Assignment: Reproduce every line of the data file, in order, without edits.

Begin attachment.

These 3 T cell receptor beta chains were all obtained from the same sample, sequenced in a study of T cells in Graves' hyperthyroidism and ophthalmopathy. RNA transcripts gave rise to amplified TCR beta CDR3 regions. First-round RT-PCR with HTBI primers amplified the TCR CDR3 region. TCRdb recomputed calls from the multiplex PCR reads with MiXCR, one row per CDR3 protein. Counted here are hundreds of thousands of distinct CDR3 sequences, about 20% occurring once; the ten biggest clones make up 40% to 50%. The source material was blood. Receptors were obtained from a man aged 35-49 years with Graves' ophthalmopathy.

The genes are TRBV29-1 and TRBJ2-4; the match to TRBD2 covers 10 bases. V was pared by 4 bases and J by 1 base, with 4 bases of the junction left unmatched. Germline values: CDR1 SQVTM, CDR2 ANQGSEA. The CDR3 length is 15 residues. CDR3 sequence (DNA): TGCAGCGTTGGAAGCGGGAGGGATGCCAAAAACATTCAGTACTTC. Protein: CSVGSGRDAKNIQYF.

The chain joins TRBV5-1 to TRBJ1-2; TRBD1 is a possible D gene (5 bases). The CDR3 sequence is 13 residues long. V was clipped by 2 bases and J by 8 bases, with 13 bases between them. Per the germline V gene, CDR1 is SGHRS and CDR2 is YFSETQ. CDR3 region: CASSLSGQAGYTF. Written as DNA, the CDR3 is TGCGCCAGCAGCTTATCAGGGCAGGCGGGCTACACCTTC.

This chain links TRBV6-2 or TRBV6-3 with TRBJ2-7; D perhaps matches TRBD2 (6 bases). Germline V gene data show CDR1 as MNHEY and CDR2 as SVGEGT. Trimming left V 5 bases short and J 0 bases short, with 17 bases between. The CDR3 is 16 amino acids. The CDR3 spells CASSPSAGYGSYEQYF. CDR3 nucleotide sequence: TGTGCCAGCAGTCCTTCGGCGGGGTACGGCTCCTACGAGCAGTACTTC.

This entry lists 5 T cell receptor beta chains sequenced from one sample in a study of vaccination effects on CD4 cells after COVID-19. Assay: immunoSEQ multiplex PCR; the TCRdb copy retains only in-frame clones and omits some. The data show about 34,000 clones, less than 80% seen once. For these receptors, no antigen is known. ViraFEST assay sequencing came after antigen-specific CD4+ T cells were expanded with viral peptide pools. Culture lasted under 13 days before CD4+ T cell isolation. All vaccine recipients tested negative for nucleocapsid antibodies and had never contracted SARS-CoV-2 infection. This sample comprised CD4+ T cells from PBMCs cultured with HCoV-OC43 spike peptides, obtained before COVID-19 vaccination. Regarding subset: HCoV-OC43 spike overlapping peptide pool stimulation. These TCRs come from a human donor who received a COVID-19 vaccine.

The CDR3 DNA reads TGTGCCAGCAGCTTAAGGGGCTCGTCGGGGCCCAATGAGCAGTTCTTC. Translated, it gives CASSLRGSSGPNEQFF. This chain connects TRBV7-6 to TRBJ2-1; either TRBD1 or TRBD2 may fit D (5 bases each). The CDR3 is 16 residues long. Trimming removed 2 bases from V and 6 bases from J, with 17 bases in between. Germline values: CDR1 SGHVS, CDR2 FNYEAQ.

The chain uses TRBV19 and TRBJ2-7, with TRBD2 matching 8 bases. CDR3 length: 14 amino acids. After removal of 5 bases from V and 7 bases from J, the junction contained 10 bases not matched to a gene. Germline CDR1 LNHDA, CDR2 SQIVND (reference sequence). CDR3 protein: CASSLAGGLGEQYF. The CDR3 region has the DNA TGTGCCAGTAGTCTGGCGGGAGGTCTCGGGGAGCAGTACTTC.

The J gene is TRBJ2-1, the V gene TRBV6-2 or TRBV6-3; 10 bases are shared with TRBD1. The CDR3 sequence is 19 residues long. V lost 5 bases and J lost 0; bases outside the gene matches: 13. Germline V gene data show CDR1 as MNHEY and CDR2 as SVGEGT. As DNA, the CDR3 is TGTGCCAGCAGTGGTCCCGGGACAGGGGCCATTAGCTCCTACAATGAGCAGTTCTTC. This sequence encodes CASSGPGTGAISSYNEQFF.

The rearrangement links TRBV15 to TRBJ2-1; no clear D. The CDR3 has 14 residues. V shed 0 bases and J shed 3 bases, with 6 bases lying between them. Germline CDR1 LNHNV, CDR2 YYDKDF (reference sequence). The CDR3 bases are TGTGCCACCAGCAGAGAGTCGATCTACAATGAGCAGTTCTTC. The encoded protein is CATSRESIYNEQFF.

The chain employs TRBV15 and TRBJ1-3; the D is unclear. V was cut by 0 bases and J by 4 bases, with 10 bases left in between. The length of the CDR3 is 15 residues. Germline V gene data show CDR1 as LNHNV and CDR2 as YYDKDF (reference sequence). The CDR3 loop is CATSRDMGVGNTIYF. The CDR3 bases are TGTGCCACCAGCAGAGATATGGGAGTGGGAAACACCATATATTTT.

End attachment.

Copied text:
These 3 T cell receptor beta chains were all obtained from the same sample, sequenced in a study of T cells in Graves' hyperthyroidism and ophthalmopathy. RNA transcripts gave rise to amplified TCR beta CDR3 regions. First-round RT-PCR with HTBI primers amplified the TCR CDR3 region. TCRdb recomputed calls from the multiplex PCR reads with MiXCR, one row per CDR3 protein. Counted here are hundreds of thousands of distinct CDR3 sequences, about 20% occurring once; the ten biggest clones make up 40% to 50%. The source material was blood. Receptors were obtained from a man aged 35-49 years with Graves' ophthalmopathy.

The genes are TRBV29-1 and TRBJ2-4; the match to TRBD2 covers 10 bases. V was pared by 4 bases and J by 1 base, with 4 bases of the junction left unmatched. Germline values: CDR1 SQVTM, CDR2 ANQGSEA. The CDR3 length is 15 residues. CDR3 sequence (DNA): TGCAGCGTTGGAAGCGGGAGGGATGCCAAAAACATTCAGTACTTC. Protein: CSVGSGRDAKNIQYF.

The chain joins TRBV5-1 to TRBJ1-2; TRBD1 is a possible D gene (5 bases). The CDR3 sequence is 13 residues long. V was clipped by 2 bases and J by 8 bases, with 13 bases between them. Per the germline V gene, CDR1 is SGHRS and CDR2 is YFSETQ. CDR3 region: CASSLSGQAGYTF. Written as DNA, the CDR3 is TGCGCCAGCAGCTTATCAGGGCAGGCGGGCTACACCTTC.

This chain links TRBV6-2 or TRBV6-3 with TRBJ2-7; D perhaps matches TRBD2 (6 bases). Germline V gene data show CDR1 as MNHEY and CDR2 as SVGEGT. Trimming left V 5 bases short and J 0 bases short, with 17 bases between. The CDR3 is 16 amino acids. The CDR3 spells CASSPSAGYGSYEQYF. CDR3 nucleotide sequence: TGTGCCAGCAGTCCTTCGGCGGGGTACGGCTCCTACGAGCAGTACTTC.

This entry lists 5 T cell receptor beta chains sequenced from one sample in a study of vaccination effects on CD4 cells after COVID-19. Assay: immunoSEQ multiplex PCR; the TCRdb copy retains only in-frame clones and omits some. The data show about 34,000 clones, less than 80% seen once. For these receptors, no antigen is known. ViraFEST assay sequencing came after antigen-specific CD4+ T cells were expanded with viral peptide pools. Culture lasted under 13 days before CD4+ T cell isolation. All vaccine recipients tested negative for nucleocapsid antibodies and had never contracted SARS-CoV-2 infection. This sample comprised CD4+ T cells from PBMCs cultured with HCoV-OC43 spike peptides, obtained before COVID-19 vaccination. Regarding subset: HCoV-OC43 spike overlapping peptide pool stimulation. These TCRs come from a human donor who received a COVID-19 vaccine.

The CDR3 DNA reads TGTGCCAGCAGCTTAAGGGGCTCGTCGGGGCCCAATGAGCAGTTCTTC. Translated, it gives CASSLRGSSGPNEQFF. This chain connects TRBV7-6 to TRBJ2-1; either TRBD1 or TRBD2 may fit D (5 bases each). The CDR3 is 16 residues long. Trimming removed 2 bases from V and 6 bases from J, with 17 bases in between. Germline values: CDR1 SGHVS, CDR2 FNYEAQ.

The chain uses TRBV19 and TRBJ2-7, with TRBD2 matching 8 bases. CDR3 length: 14 amino acids. After removal of 5 bases from V and 7 bases from J, the junction contained 10 bases not matched to a gene. Germline CDR1 LNHDA, CDR2 SQIVND (reference sequence). CDR3 protein: CASSLAGGLGEQYF. The CDR3 region has the DNA TGTGCCAGTAGTCTGGCGGGAGGTCTCGGGGAGCAGTACTTC.

The J gene is TRBJ2-1, the V gene TRBV6-2 or TRBV6-3; 10 bases are shared with TRBD1. The CDR3 sequence is 19 residues long. V lost 5 bases and J lost 0; bases outside the gene matches: 13. Germline V gene data show CDR1 as MNHEY and CDR2 as SVGEGT. As DNA, the CDR3 is TGTGCCAGCAGTGGTCCCGGGACAGGGGCCATTAGCTCCTACAATGAGCAGTTCTTC. This sequence encodes CASSGPGTGAISSYNEQFF.

The rearrangement links TRBV15 to TRBJ2-1; no clear D. The CDR3 has 14 residues. V shed 0 bases and J shed 3 bases, with 6 bases lying between them. Germline CDR1 LNHNV, CDR2 YYDKDF (reference sequence). The CDR3 bases are TGTGCCACCAGCAGAGAGTCGATCTACAATGAGCAGTTCTTC. The encoded protein is CATSRESIYNEQFF.

The chain employs TRBV15 and TRBJ1-3; the D is unclear. V was cut by 0 bases and J by 4 bases, with 10 bases left in between. The length of the CDR3 is 15 residues. Germline V gene data show CDR1 as LNHNV and CDR2 as YYDKDF (reference sequence). The CDR3 loop is CATSRDMGVGNTIYF. The CDR3 bases are TGTGCCACCAGCAGAGATATGGGAGTGGGAAACACCATATATTTT.